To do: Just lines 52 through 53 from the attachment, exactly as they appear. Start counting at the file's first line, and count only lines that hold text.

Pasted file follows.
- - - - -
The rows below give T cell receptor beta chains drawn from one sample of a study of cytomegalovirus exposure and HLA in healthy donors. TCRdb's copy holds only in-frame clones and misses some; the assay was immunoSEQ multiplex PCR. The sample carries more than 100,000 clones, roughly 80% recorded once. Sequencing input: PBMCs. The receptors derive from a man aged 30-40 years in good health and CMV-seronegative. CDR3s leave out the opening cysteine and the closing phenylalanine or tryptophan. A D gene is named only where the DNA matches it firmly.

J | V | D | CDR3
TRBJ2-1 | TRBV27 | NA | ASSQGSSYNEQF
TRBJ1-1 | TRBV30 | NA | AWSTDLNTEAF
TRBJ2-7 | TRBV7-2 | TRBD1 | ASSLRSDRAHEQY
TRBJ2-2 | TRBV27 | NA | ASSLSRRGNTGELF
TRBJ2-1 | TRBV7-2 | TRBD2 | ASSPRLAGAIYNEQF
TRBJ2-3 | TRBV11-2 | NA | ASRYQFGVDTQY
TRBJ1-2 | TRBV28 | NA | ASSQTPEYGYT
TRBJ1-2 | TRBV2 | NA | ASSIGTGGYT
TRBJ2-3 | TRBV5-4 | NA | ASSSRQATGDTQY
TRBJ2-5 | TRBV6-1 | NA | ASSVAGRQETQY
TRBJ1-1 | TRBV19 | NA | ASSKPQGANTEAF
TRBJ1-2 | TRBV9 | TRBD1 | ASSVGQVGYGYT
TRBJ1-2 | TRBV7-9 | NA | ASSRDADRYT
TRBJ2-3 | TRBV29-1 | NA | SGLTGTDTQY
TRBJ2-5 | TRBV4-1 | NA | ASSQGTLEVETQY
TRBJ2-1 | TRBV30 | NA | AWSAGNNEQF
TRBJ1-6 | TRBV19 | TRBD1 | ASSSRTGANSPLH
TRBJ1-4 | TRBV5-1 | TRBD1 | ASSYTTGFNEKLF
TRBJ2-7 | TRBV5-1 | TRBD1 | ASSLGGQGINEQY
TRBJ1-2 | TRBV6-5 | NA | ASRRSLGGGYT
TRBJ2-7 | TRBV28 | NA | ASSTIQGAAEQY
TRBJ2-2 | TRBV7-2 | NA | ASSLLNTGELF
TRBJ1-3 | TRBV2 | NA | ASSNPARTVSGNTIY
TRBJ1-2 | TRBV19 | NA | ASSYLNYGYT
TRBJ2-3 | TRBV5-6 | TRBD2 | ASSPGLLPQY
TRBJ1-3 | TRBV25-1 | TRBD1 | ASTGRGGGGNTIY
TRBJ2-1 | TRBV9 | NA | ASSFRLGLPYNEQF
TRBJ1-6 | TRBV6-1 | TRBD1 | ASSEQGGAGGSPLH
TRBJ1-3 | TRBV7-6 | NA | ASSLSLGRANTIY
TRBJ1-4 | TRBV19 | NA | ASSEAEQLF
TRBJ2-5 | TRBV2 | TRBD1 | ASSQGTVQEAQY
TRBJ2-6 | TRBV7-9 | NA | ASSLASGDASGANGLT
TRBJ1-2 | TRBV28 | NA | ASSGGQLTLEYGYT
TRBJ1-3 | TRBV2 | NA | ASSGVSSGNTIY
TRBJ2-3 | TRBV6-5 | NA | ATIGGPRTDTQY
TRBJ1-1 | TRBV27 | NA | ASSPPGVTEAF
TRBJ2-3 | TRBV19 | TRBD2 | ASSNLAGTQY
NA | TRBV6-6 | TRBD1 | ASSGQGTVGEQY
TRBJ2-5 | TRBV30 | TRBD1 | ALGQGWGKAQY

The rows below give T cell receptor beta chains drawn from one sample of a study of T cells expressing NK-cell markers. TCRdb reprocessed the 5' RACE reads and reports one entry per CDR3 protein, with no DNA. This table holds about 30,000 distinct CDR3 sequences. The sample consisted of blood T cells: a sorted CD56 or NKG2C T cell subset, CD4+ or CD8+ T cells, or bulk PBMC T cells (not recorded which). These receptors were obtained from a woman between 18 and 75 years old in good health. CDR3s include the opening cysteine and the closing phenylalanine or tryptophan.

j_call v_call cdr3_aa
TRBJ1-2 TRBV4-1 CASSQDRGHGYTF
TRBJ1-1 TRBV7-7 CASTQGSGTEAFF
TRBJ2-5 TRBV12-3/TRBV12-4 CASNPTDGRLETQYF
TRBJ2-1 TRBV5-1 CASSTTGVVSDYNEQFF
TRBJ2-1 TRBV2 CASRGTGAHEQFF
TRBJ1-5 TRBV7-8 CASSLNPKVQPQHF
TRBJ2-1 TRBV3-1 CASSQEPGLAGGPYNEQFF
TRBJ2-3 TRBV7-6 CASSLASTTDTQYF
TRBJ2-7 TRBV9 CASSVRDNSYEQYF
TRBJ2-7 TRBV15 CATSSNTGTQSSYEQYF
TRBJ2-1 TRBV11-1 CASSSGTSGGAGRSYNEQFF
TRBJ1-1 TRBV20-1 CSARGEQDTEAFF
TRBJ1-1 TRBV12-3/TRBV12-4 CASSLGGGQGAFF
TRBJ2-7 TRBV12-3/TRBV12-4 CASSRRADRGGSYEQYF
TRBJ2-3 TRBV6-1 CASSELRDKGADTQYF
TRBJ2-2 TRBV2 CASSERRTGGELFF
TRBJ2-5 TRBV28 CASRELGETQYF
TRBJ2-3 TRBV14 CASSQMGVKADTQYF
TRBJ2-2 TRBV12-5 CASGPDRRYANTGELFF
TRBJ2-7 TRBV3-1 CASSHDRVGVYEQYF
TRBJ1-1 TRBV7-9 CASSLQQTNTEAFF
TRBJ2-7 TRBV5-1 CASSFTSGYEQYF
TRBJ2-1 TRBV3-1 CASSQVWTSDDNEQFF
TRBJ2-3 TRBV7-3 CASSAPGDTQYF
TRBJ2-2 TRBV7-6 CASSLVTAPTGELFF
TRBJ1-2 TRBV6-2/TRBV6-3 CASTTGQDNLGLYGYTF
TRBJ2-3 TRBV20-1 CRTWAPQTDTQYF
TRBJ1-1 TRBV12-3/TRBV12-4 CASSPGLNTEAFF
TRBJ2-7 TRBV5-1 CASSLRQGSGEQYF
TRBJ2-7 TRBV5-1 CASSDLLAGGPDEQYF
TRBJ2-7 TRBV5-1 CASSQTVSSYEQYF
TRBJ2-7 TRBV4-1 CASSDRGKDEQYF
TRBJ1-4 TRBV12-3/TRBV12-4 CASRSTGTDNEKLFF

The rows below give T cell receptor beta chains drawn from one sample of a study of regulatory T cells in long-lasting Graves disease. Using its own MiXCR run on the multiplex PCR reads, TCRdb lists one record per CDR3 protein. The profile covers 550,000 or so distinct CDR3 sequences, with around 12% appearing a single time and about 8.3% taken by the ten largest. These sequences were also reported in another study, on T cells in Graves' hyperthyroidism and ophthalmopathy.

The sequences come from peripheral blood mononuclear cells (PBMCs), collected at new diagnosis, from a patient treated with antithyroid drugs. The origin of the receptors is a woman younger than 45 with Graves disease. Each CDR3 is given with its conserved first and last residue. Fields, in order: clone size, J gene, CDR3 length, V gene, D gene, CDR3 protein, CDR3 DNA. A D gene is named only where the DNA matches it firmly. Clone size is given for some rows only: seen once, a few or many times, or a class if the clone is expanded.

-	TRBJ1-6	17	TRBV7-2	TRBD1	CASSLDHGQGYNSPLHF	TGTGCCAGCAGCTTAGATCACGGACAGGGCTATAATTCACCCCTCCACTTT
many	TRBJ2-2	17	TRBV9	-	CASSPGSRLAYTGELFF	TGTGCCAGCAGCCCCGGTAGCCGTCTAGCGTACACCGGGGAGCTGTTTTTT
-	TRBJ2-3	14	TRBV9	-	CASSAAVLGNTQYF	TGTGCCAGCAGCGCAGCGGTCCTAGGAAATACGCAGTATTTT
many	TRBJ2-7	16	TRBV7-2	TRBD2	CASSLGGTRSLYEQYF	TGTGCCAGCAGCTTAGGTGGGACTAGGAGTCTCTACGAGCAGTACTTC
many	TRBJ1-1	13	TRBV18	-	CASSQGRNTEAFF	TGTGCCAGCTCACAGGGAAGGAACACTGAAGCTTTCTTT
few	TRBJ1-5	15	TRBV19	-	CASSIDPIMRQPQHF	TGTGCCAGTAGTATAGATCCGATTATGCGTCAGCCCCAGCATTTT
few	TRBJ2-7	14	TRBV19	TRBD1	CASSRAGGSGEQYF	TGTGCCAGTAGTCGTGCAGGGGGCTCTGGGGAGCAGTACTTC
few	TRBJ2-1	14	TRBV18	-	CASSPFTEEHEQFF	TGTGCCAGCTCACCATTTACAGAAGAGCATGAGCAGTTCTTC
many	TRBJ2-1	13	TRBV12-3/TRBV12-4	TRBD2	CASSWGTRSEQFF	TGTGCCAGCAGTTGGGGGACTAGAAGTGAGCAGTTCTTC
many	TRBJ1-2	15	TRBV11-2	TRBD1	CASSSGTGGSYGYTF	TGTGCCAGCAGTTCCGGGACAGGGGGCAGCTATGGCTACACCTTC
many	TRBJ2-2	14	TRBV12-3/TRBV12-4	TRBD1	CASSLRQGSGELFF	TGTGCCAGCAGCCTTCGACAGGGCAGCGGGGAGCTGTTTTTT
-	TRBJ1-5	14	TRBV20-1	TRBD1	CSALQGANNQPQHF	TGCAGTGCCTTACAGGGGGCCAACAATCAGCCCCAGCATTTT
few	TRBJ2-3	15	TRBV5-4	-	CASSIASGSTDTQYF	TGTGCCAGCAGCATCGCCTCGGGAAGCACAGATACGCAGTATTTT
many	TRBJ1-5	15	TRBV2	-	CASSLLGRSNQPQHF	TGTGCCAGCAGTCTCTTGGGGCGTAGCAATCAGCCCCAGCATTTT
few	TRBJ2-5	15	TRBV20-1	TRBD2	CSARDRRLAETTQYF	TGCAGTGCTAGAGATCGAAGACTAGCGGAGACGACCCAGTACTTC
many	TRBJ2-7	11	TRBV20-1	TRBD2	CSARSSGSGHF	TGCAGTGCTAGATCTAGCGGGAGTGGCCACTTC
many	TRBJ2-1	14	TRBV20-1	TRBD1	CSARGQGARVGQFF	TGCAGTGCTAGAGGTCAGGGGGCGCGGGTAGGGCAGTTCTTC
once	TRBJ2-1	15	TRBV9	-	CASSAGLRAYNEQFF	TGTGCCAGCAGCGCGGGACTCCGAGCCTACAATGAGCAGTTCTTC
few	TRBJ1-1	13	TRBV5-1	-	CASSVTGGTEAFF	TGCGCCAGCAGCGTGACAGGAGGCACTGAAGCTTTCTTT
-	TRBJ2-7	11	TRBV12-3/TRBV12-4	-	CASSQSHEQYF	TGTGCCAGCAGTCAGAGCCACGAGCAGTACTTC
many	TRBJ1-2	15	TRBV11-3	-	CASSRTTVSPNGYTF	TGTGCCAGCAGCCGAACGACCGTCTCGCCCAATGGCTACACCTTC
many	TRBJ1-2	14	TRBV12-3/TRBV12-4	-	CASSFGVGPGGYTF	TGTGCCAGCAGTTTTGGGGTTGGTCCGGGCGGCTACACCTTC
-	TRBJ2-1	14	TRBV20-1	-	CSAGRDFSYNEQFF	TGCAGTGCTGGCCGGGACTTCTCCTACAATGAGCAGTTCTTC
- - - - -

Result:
TRBJ2-7 TRBV9 CASSVRDNSYEQYF
TRBJ2-7 TRBV15 CATSSNTGTQSSYEQYF